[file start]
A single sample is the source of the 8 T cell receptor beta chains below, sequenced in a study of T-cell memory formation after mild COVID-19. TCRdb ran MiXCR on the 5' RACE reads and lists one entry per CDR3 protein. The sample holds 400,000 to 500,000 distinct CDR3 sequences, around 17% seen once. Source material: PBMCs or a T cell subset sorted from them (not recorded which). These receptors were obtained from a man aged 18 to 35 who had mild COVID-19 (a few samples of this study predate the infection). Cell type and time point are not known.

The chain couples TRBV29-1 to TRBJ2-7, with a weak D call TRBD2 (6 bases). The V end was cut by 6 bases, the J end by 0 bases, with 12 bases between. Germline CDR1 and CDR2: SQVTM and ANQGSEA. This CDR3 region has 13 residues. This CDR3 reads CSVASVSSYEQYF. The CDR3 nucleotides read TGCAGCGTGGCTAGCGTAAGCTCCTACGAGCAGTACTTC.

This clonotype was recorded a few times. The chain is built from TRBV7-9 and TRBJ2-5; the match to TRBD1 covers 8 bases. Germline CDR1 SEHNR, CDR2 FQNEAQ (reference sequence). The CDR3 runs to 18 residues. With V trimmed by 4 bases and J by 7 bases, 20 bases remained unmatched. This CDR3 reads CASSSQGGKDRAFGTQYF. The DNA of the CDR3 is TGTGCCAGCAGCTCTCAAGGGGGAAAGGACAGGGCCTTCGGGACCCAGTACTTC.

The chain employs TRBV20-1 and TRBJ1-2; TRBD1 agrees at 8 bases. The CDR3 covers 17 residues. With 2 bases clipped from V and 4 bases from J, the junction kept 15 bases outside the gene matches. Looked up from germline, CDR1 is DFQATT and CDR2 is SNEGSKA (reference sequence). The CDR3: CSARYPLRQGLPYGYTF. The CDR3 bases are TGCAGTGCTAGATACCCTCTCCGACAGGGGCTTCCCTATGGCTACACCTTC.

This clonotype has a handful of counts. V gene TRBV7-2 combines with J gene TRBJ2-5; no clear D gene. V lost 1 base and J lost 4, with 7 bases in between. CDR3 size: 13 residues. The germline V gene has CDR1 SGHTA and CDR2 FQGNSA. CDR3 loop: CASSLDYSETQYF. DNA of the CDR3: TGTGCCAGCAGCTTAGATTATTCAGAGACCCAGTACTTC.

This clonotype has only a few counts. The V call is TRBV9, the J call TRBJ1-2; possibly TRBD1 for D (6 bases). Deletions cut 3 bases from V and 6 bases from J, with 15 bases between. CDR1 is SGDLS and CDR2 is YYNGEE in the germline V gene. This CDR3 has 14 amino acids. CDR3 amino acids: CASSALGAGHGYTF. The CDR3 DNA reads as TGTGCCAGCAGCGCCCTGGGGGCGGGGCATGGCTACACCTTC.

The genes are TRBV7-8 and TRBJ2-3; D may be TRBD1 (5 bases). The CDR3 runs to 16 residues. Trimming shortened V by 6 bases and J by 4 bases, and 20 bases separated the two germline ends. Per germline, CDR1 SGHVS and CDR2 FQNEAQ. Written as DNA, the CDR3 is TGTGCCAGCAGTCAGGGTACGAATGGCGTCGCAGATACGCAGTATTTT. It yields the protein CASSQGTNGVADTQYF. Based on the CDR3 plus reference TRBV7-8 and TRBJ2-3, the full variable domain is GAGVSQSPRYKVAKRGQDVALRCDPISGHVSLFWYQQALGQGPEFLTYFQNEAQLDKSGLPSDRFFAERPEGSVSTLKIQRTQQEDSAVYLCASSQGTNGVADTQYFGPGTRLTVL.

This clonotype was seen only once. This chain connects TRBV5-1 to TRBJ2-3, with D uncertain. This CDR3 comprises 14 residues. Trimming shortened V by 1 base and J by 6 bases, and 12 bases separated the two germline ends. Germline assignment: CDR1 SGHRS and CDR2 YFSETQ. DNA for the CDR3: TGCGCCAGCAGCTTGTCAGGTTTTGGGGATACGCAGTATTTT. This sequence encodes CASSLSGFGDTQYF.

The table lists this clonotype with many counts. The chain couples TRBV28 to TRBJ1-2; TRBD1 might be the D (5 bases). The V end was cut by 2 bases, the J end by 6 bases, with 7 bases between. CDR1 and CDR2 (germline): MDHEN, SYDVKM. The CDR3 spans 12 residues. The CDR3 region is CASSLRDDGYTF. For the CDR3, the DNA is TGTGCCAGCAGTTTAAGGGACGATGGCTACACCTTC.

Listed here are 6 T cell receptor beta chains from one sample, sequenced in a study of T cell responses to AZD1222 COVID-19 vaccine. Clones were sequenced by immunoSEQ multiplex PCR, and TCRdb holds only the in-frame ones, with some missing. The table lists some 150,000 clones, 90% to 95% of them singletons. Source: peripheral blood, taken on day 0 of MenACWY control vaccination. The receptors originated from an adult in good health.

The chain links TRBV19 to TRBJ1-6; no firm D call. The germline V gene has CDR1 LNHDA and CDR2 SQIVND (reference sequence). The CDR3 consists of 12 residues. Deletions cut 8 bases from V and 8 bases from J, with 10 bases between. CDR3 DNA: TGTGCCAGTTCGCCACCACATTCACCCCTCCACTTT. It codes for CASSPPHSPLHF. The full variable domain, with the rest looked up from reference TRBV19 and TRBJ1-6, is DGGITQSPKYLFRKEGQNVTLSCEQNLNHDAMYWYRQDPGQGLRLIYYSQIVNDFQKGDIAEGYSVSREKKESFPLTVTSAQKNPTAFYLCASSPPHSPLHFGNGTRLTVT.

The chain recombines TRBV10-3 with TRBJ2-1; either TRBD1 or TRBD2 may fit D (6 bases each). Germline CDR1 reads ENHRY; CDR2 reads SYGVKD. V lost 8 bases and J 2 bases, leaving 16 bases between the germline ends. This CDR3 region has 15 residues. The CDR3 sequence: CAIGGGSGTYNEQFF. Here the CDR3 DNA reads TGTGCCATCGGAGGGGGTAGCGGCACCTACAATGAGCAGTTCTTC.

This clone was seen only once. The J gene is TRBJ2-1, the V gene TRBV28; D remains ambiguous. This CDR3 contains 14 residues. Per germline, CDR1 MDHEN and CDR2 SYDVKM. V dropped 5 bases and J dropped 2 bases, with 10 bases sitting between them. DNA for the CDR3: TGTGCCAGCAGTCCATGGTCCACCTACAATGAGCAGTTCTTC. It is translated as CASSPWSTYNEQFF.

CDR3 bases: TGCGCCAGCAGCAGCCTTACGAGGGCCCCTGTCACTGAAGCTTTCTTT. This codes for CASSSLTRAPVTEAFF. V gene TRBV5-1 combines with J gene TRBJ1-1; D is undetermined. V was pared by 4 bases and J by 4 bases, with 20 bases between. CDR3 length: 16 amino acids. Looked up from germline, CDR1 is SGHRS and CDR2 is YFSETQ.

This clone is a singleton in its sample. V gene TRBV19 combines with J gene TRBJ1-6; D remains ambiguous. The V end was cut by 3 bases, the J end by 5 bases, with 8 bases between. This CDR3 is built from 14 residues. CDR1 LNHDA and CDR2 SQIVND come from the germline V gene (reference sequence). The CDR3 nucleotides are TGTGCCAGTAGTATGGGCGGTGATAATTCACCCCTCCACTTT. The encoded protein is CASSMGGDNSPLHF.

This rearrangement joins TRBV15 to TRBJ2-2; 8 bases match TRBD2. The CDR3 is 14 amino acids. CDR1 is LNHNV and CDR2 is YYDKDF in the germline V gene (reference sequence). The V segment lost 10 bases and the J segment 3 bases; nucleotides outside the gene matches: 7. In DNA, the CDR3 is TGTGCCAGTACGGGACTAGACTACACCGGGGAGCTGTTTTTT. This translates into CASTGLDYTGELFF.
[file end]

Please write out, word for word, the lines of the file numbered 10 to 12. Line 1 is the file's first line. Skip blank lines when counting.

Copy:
Listed here are 6 T cell receptor beta chains from one sample, sequenced in a study of T cell responses to AZD1222 COVID-19 vaccine. Clones were sequenced by immunoSEQ multiplex PCR, and TCRdb holds only the in-frame ones, with some missing. The table lists some 150,000 clones, 90% to 95% of them singletons. Source: peripheral blood, taken on day 0 of MenACWY control vaccination. The receptors originated from an adult in good health.

The chain links TRBV19 to TRBJ1-6; no firm D call. The germline V gene has CDR1 LNHDA and CDR2 SQIVND (reference sequence). The CDR3 consists of 12 residues. Deletions cut 8 bases from V and 8 bases from J, with 10 bases between. CDR3 DNA: TGTGCCAGTTCGCCACCACATTCACCCCTCCACTTT. It codes for CASSPPHSPLHF. The full variable domain, with the rest looked up from reference TRBV19 and TRBJ1-6, is DGGITQSPKYLFRKEGQNVTLSCEQNLNHDAMYWYRQDPGQGLRLIYYSQIVNDFQKGDIAEGYSVSREKKESFPLTVTSAQKNPTAFYLCASSPPHSPLHFGNGTRLTVT.

The chain recombines TRBV10-3 with TRBJ2-1; either TRBD1 or TRBD2 may fit D (6 bases each). Germline CDR1 reads ENHRY; CDR2 reads SYGVKD. V lost 8 bases and J 2 bases, leaving 16 bases between the germline ends. This CDR3 region has 15 residues. The CDR3 sequence: CAIGGGSGTYNEQFF. Here the CDR3 DNA reads TGTGCCATCGGAGGGGGTAGCGGCACCTACAATGAGCAGTTCTTC.